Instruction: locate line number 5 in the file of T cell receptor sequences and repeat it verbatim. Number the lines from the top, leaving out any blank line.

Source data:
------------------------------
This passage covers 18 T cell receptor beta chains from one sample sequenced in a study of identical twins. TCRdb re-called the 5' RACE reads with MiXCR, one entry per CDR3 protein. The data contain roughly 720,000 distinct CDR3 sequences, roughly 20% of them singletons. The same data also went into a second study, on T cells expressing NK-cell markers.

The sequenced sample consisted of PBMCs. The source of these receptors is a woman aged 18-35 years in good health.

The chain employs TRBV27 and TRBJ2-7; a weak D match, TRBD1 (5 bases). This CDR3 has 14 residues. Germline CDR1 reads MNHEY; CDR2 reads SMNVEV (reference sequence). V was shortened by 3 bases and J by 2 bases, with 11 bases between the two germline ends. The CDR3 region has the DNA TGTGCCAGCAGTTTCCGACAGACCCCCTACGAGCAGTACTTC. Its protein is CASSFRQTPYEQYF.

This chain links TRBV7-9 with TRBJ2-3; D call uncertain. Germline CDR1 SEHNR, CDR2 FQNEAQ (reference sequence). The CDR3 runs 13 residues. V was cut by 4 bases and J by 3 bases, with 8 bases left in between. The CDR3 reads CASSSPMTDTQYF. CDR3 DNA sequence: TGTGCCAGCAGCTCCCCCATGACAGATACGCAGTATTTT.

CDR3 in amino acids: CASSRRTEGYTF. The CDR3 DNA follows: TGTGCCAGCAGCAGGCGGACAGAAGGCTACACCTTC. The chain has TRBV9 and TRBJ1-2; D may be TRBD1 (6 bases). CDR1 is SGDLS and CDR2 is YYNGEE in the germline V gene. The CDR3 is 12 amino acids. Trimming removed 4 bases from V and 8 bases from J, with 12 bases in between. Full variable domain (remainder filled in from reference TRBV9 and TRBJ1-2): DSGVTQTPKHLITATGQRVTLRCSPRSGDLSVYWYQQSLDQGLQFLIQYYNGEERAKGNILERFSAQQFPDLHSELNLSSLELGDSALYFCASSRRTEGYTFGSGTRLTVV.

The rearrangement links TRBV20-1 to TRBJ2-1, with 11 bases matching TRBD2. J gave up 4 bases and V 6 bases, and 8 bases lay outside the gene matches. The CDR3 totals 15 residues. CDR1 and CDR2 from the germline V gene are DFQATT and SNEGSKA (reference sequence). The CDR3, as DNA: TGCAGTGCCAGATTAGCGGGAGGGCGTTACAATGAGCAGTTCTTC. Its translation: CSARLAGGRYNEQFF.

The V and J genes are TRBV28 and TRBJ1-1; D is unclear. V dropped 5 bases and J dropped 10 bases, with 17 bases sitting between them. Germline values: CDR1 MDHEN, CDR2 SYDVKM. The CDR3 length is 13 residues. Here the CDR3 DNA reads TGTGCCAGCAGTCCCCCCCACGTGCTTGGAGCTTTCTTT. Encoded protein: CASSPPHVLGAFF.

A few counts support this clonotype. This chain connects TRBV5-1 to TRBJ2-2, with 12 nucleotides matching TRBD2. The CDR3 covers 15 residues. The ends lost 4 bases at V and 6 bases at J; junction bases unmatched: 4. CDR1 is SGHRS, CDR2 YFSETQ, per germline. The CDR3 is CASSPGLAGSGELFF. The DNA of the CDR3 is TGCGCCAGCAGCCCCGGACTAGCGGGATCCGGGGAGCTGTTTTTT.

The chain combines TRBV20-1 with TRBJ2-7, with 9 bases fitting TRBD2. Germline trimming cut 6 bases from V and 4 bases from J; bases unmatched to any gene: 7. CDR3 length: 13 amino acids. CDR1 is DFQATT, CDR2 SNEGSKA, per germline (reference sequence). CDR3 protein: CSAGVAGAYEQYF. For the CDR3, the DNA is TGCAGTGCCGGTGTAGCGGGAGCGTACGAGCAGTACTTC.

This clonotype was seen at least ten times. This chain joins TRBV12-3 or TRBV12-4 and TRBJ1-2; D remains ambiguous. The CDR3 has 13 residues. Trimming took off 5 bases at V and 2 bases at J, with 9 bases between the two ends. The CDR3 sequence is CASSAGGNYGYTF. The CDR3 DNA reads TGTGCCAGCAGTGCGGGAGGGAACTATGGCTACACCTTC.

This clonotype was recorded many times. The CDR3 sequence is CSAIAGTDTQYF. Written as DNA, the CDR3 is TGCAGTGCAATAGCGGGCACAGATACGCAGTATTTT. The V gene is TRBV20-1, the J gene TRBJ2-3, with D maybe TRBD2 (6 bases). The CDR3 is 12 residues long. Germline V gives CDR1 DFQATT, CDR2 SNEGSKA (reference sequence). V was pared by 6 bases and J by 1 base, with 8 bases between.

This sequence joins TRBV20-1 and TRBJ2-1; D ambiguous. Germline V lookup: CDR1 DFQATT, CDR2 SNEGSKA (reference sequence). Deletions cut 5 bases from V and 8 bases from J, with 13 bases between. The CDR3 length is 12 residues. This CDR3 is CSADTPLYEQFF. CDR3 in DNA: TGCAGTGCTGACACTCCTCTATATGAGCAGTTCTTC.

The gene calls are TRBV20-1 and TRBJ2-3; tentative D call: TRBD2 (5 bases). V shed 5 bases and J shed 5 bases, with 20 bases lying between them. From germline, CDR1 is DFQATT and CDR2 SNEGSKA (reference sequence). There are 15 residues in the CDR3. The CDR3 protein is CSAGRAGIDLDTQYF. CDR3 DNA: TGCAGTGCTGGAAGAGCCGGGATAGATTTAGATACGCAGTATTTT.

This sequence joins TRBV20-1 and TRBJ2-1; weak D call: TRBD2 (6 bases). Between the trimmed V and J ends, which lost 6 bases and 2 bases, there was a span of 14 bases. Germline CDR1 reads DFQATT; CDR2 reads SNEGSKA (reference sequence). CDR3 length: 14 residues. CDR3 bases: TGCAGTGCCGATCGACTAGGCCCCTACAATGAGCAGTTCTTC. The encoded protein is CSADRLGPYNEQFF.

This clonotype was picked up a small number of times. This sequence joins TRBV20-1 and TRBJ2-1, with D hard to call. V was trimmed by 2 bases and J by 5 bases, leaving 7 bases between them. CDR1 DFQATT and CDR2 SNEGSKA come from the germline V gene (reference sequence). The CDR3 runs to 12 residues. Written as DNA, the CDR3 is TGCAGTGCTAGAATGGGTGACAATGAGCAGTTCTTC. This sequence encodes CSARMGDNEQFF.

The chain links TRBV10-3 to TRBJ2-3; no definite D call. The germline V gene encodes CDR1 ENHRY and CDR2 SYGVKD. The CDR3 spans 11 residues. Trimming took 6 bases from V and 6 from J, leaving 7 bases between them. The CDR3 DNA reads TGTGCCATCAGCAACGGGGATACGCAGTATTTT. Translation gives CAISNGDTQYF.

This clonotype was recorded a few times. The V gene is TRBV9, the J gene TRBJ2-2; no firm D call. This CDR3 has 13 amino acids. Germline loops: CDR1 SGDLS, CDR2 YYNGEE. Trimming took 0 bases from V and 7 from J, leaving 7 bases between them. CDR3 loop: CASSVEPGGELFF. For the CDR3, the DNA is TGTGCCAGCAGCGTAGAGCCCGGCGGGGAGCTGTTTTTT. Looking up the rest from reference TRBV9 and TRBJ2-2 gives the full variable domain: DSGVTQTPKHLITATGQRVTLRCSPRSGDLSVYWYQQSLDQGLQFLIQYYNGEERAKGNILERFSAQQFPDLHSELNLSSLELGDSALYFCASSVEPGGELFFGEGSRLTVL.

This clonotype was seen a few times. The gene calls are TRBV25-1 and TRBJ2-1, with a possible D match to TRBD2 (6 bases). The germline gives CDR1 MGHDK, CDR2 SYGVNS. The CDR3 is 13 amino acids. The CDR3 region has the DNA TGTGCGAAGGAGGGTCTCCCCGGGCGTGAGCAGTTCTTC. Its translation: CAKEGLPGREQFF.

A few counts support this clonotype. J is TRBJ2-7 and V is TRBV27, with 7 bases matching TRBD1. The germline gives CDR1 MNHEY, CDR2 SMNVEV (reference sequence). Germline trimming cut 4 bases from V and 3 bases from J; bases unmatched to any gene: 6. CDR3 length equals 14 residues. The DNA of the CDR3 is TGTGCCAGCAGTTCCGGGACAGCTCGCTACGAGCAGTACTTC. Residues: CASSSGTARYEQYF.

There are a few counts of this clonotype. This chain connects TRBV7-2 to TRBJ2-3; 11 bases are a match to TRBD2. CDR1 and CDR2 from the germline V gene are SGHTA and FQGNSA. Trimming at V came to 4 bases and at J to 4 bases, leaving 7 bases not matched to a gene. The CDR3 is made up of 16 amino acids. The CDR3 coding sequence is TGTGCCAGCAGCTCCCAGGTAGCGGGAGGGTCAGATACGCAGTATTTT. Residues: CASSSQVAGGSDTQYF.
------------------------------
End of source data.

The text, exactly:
CDR3 in amino acids: CASSRRTEGYTF. The CDR3 DNA follows: TGTGCCAGCAGCAGGCGGACAGAAGGCTACACCTTC. The chain has TRBV9 and TRBJ1-2; D may be TRBD1 (6 bases). CDR1 is SGDLS and CDR2 is YYNGEE in the germline V gene. The CDR3 is 12 amino acids. Trimming removed 4 bases from V and 8 bases from J, with 12 bases in between. Full variable domain (remainder filled in from reference TRBV9 and TRBJ1-2): DSGVTQTPKHLITATGQRVTLRCSPRSGDLSVYWYQQSLDQGLQFLIQYYNGEERAKGNILERFSAQQFPDLHSELNLSSLELGDSALYFCASSRRTEGYTFGSGTRLTVV.